American Alpine Jounrna and Accidents in North American Climbing

Hypothermia, Weather, Inadequate Equipment, California, Yosemite National Park, Polly Dome

  • Accident Reports
  • Accident Year:
  • Publication Year: 1988


California, Yosemite National Park, Polly Dome

On May 16, 1987, at 1445, three climbers at the top of the third pitch of the Great White Book on Polly Dome were requesting assistance after having been caught in a hail-and-rain storm. Ranger Mead Hargis organized equipment and personnel, and a rescue team left Tuolumne SAR Cache with the ambulance at 1500.

At Polly Dome it was learned the climbing party had begun their climb about 1030 to 1100 and had reached the end of the fourth pitch of Great White Book when a storm caught them. On the rescue party’s arrival, the climbers had lowered themselves to the top of the second pitch. Subdistrict Ranger Gill used a PA to direct Chris Perry (27) and David Vinson (30) to lower the hypothermic climber, John Page (30), down to lead rescue climber Mark Butler. Page then rappelled to Butler who lowered him to Hargis and Hannon. Hannon then lowered Hargis who assisted Page down a final pitch where he was placed in the Tuolumne ambulance, warmed, and transported to the Tuolumne SAR Cache for food and hot drink. Page was treated and released by Tuolumne medics.

Gill directed the final two climbcrs down on a self-rescue to the ledge after the rescue of Page was completed. (Source: Duncan Hollar, Ranger, Yosemite National Park)


Perry and Vinson were wearing raingear and/or warm clothes and were in good shape when they reached the ground. Page was not so well equipped. As the rangers waited for Page to reach them, he rappelled very slowly, getting colder all the while, and he spent ten minutes trying to unjam the twisted rope from his brake, while hanging out of Butler’s reach. By the time he reached Hargis, one pitch up, he had lost most of his coordination and virtually collapsed into Hargis’ arms. Hargis had to carry most of Page’s weight as Hannon lowered them the rest of the way down the slabs.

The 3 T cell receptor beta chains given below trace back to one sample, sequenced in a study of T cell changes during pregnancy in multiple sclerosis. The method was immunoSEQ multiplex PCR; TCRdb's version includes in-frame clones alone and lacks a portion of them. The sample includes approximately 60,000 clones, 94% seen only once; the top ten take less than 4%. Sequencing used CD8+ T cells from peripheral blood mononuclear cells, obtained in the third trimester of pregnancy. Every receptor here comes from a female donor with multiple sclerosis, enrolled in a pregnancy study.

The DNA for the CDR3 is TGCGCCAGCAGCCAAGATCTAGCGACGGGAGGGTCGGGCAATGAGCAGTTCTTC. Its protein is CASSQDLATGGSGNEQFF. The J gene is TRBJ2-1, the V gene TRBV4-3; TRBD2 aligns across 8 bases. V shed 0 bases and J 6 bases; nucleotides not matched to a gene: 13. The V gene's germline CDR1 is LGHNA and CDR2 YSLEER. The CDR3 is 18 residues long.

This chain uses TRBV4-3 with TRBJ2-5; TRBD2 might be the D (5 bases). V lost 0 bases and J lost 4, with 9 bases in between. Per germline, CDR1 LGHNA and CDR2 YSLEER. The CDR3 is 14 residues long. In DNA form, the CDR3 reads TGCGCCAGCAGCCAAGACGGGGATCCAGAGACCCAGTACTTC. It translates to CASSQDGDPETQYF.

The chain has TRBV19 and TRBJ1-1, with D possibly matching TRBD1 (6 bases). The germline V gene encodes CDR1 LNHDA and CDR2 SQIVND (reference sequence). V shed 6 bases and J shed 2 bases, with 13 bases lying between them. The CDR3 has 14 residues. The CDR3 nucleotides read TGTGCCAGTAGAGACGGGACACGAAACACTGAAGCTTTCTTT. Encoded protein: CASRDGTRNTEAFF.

In most cases, lowering a cold patient is better than letting him rappel. You don’t rely quite so much on the patient’s brainpower or strength and, as is illustrated here, he can deteriorate suddenly. Page could have made a fatal error or wound up hanging helplessly in the middle of a pitch. Had one of the two functioning members of the party been lowered with Page to help him past any tricky spots, or rappelled first to receive Page at each anchor, the party might have descended more quickly, with a greater margin of safety and with no need for help.

This incident occurred within sight and earshot of other climbers on the road. On many, more remote, Tuolumne climbs it could have been far more serious. (Source: John Dill, Ranger, Yosemite National Park)

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